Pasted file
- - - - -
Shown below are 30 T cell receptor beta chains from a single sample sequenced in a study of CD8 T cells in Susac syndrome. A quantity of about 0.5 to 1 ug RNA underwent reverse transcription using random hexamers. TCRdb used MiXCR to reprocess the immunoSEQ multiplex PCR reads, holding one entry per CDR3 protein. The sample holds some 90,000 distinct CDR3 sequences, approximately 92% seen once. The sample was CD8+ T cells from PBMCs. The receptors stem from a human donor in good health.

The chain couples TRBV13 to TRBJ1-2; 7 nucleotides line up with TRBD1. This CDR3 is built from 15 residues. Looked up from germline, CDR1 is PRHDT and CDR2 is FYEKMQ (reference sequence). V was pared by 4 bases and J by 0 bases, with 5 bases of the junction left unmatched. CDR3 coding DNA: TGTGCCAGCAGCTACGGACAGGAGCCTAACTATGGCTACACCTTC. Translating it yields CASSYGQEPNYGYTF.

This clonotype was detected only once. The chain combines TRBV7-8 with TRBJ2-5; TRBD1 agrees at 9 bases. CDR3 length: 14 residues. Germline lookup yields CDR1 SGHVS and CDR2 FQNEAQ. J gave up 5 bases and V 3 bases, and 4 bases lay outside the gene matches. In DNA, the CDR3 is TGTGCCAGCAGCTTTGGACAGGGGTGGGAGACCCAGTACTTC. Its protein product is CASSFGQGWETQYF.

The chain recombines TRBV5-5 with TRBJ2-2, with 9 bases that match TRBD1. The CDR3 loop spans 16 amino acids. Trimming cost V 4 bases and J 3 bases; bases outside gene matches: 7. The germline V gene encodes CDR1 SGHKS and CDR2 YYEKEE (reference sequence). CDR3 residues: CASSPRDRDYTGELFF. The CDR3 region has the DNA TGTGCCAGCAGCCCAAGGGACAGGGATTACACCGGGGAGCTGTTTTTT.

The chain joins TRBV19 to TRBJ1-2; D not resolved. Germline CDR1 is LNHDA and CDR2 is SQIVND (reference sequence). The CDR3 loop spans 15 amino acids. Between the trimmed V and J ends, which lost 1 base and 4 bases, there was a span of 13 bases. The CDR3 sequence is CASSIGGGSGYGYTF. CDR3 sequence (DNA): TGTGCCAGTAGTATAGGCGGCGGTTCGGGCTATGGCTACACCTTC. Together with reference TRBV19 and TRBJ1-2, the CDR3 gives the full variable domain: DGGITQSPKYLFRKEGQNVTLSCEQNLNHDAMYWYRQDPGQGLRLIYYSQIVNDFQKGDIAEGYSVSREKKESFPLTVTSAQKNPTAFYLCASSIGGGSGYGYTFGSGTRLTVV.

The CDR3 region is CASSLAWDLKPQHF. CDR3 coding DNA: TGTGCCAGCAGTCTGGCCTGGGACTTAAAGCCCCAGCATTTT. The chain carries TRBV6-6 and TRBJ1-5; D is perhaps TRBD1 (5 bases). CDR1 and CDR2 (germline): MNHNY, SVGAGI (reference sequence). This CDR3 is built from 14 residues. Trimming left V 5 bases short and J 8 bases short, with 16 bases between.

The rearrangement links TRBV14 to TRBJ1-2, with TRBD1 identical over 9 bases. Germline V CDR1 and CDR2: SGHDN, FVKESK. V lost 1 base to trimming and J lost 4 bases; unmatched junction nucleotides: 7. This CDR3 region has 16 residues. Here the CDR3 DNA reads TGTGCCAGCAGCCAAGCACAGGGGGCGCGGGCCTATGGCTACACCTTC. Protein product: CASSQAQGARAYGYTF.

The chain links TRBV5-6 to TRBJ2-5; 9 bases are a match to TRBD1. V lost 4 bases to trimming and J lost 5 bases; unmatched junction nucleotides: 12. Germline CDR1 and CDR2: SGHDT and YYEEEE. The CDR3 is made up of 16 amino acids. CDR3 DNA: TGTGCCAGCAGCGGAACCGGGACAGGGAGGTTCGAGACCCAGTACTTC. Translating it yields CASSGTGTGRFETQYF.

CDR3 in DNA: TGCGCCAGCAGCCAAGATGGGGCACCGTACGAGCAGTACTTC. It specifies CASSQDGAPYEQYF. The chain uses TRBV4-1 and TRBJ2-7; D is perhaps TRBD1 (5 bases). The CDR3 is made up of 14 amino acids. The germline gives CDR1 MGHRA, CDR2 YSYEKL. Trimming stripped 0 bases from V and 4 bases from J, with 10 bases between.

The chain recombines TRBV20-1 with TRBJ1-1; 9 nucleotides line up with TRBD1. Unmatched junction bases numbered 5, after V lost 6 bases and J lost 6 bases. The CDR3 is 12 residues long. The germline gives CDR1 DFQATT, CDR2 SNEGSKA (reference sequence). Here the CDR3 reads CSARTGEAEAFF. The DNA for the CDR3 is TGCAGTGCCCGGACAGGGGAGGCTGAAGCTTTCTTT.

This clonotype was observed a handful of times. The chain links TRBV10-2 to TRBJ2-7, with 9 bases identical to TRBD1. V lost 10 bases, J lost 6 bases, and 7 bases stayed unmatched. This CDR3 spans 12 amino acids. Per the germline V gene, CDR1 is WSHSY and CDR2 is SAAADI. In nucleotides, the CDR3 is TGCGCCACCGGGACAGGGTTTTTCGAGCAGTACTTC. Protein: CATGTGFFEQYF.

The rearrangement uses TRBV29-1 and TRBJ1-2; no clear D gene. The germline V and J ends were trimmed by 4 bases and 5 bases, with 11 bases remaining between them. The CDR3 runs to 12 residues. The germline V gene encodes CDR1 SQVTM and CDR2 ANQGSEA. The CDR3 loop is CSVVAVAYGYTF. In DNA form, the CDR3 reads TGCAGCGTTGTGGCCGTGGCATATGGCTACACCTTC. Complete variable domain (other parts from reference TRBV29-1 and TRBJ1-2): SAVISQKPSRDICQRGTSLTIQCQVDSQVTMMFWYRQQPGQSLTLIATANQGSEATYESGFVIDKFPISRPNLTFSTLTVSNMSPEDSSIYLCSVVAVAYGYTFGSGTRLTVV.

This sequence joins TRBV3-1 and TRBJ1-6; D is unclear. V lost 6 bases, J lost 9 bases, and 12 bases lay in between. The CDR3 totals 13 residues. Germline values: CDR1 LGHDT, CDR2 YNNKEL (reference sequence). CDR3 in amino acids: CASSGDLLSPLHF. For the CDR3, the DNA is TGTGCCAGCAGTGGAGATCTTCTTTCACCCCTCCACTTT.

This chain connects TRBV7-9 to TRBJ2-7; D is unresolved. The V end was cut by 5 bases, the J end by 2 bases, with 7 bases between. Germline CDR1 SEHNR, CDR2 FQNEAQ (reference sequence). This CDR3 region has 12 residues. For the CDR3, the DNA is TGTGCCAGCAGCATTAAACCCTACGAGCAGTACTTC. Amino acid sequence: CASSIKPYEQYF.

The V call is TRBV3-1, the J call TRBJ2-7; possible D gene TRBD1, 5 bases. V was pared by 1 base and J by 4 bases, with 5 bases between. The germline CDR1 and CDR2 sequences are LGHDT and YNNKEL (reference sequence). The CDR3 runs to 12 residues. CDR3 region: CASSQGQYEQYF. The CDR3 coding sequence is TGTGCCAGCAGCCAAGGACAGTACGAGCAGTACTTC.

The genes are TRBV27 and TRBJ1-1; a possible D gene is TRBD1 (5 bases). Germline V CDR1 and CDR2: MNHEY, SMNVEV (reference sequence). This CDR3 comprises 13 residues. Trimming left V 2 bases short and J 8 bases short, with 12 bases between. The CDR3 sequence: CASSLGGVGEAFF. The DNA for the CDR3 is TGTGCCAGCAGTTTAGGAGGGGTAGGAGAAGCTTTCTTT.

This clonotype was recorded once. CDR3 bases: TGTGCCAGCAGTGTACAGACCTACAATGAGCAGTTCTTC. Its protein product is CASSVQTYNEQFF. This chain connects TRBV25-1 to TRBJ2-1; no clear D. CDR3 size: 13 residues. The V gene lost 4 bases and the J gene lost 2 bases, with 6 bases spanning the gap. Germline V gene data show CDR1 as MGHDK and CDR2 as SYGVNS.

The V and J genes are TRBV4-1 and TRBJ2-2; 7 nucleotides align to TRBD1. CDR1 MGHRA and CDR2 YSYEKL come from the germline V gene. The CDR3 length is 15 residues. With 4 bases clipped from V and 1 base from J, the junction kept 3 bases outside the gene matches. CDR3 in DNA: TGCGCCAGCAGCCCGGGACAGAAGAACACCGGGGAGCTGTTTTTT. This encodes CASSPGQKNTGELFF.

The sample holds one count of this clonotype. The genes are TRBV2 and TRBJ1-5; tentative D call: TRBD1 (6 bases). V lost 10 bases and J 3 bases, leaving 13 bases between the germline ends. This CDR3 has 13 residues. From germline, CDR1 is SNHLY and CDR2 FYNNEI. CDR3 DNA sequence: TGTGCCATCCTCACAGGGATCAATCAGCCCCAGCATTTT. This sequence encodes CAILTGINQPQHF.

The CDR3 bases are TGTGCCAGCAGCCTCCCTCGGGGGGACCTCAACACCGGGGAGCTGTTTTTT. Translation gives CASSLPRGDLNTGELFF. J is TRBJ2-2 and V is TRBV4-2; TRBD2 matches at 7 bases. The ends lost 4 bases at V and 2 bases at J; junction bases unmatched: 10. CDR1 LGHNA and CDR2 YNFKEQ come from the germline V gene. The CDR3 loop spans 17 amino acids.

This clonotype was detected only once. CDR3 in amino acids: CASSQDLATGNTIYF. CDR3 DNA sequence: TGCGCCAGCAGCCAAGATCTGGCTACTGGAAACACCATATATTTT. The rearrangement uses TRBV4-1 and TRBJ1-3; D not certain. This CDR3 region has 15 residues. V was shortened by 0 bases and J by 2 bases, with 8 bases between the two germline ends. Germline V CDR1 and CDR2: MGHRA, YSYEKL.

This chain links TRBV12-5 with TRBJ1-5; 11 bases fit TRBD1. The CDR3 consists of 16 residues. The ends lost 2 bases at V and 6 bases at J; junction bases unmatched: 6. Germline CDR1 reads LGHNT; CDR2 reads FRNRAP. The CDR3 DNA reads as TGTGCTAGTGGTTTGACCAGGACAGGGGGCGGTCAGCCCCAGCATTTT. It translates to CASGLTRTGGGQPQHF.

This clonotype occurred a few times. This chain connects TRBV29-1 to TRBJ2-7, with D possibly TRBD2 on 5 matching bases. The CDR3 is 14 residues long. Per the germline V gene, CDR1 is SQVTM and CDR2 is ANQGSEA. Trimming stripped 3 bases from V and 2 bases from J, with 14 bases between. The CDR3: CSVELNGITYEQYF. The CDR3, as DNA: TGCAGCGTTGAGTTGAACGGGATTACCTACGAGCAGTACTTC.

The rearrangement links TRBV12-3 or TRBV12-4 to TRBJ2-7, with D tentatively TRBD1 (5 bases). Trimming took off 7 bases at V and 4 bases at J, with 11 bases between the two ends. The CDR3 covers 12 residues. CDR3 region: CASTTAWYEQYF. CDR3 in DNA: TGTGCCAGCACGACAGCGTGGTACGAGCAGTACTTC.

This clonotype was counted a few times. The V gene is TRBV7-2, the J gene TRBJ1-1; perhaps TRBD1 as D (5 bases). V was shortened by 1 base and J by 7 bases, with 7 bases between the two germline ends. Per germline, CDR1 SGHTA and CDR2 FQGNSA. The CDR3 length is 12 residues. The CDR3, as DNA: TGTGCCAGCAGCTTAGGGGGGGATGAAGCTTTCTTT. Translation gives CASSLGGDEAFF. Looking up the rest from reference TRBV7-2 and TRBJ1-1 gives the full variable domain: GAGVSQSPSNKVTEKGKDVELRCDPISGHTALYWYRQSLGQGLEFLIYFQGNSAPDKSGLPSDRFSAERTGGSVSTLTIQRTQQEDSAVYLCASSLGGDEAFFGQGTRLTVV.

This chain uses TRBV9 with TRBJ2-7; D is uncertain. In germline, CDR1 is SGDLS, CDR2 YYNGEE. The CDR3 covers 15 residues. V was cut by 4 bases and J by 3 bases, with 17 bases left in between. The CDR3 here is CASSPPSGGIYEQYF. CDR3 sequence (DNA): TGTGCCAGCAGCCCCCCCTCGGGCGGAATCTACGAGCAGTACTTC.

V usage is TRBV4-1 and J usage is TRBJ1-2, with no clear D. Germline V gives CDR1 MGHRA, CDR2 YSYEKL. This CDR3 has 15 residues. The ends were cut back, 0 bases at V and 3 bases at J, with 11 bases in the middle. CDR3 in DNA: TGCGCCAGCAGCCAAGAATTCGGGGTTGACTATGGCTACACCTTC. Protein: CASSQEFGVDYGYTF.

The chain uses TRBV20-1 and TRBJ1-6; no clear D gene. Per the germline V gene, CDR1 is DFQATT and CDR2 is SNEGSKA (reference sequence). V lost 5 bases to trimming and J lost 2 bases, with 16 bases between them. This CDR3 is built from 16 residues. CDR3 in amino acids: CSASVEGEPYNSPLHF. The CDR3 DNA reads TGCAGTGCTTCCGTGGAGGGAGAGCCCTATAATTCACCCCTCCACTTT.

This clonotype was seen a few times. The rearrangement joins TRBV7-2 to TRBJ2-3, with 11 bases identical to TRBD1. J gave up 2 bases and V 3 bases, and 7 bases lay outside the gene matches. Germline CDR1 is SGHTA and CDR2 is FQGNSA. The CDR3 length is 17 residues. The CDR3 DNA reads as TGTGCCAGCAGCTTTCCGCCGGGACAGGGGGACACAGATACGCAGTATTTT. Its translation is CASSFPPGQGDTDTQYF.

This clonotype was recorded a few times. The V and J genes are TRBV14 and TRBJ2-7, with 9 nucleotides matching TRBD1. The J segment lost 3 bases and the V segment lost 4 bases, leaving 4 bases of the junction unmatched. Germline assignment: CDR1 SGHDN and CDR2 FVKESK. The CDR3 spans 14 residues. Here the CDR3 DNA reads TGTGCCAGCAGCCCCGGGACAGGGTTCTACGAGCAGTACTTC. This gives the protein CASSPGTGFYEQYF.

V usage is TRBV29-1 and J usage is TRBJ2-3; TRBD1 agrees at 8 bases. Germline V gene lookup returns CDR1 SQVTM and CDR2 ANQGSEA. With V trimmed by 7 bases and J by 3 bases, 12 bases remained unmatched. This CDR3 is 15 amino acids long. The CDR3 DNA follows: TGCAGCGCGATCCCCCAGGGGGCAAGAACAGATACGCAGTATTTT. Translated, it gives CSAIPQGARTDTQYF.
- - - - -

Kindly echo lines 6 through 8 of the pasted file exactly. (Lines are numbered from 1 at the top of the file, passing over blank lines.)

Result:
The CDR3 region is CASSLAWDLKPQHF. CDR3 coding DNA: TGTGCCAGCAGTCTGGCCTGGGACTTAAAGCCCCAGCATTTT. The chain carries TRBV6-6 and TRBJ1-5; D is perhaps TRBD1 (5 bases). CDR1 and CDR2 (germline): MNHNY, SVGAGI (reference sequence). This CDR3 is built from 14 residues. Trimming left V 5 bases short and J 8 bases short, with 16 bases between.

The rearrangement links TRBV14 to TRBJ1-2, with TRBD1 identical over 9 bases. Germline V CDR1 and CDR2: SGHDN, FVKESK. V lost 1 base to trimming and J lost 4 bases; unmatched junction nucleotides: 7. This CDR3 region has 16 residues. Here the CDR3 DNA reads TGTGCCAGCAGCCAAGCACAGGGGGCGCGGGCCTATGGCTACACCTTC. Protein product: CASSQAQGARAYGYTF.

The chain links TRBV5-6 to TRBJ2-5; 9 bases are a match to TRBD1. V lost 4 bases to trimming and J lost 5 bases; unmatched junction nucleotides: 12. Germline CDR1 and CDR2: SGHDT and YYEEEE. The CDR3 is made up of 16 amino acids. CDR3 DNA: TGTGCCAGCAGCGGAACCGGGACAGGGAGGTTCGAGACCCAGTACTTC. Translating it yields CASSGTGTGRFETQYF.